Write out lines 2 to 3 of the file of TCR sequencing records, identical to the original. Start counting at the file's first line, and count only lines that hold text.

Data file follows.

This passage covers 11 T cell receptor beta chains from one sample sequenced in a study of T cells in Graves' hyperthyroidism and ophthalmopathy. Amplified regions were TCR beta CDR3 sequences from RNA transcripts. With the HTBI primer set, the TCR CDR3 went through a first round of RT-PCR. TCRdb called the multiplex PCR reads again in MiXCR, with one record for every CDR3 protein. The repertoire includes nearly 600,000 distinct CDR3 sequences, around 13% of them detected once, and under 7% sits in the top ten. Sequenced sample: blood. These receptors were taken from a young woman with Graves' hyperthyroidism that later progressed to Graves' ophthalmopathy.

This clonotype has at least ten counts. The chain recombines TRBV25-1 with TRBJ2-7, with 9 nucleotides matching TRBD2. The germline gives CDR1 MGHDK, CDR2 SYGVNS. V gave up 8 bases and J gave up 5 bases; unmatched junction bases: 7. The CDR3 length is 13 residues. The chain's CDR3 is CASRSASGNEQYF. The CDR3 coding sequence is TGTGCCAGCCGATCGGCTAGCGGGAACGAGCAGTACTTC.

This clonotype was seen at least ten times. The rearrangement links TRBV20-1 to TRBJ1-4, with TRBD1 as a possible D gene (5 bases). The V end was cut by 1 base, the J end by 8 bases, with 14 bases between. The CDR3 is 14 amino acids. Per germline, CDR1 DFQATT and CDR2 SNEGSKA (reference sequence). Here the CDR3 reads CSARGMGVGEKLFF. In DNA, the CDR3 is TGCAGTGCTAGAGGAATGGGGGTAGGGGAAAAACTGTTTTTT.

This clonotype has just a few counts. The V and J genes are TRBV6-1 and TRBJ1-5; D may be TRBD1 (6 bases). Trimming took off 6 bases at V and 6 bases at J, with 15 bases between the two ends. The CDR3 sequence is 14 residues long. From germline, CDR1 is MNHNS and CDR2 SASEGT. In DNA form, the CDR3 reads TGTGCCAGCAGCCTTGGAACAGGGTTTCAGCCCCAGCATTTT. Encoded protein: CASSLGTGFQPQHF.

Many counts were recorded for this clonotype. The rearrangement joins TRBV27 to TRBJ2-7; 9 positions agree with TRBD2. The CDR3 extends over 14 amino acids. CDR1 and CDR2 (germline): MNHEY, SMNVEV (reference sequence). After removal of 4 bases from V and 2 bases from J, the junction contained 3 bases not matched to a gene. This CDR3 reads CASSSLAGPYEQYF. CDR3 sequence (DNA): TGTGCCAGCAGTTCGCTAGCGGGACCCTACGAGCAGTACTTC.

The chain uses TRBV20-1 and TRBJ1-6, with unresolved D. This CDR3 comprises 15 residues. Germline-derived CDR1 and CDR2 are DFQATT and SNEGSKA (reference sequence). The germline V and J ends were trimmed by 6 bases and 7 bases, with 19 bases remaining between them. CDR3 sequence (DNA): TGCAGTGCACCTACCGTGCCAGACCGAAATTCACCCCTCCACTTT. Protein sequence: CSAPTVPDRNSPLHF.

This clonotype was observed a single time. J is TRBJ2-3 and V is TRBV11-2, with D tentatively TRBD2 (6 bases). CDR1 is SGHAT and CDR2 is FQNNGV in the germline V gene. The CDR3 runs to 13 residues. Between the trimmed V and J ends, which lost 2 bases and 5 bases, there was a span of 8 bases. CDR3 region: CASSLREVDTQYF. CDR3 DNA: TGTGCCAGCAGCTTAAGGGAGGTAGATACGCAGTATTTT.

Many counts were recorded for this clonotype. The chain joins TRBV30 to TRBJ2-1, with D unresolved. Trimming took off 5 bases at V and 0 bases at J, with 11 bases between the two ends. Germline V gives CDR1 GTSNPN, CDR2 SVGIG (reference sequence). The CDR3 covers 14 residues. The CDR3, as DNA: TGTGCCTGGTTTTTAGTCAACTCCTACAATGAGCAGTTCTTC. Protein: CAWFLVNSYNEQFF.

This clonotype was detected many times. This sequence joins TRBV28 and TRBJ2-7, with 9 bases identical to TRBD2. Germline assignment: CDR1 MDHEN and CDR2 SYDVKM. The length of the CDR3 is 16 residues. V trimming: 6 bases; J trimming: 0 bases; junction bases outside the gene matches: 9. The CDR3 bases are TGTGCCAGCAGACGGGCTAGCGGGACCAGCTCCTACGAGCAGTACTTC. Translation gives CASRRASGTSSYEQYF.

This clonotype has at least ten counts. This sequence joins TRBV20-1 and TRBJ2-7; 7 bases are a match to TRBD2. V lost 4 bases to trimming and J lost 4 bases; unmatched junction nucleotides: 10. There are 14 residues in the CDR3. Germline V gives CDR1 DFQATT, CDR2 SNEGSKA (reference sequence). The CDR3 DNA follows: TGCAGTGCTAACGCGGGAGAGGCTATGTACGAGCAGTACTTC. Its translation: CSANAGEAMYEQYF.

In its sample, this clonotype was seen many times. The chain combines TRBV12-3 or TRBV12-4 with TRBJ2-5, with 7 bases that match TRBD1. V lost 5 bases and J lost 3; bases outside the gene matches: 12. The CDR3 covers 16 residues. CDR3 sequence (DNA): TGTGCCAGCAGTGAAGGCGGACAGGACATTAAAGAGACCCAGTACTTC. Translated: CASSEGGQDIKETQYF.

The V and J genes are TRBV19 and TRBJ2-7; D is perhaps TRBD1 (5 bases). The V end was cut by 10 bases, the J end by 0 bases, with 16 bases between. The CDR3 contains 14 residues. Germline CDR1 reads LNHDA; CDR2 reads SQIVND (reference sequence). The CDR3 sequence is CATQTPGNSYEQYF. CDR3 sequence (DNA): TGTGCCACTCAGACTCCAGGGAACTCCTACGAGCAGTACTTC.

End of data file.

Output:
This clonotype has at least ten counts. The chain recombines TRBV25-1 with TRBJ2-7, with 9 nucleotides matching TRBD2. The germline gives CDR1 MGHDK, CDR2 SYGVNS. V gave up 8 bases and J gave up 5 bases; unmatched junction bases: 7. The CDR3 length is 13 residues. The chain's CDR3 is CASRSASGNEQYF. The CDR3 coding sequence is TGTGCCAGCCGATCGGCTAGCGGGAACGAGCAGTACTTC.

This clonotype was seen at least ten times. The rearrangement links TRBV20-1 to TRBJ1-4, with TRBD1 as a possible D gene (5 bases). The V end was cut by 1 base, the J end by 8 bases, with 14 bases between. The CDR3 is 14 amino acids. Per germline, CDR1 DFQATT and CDR2 SNEGSKA (reference sequence). Here the CDR3 reads CSARGMGVGEKLFF. In DNA, the CDR3 is TGCAGTGCTAGAGGAATGGGGGTAGGGGAAAAACTGTTTTTT.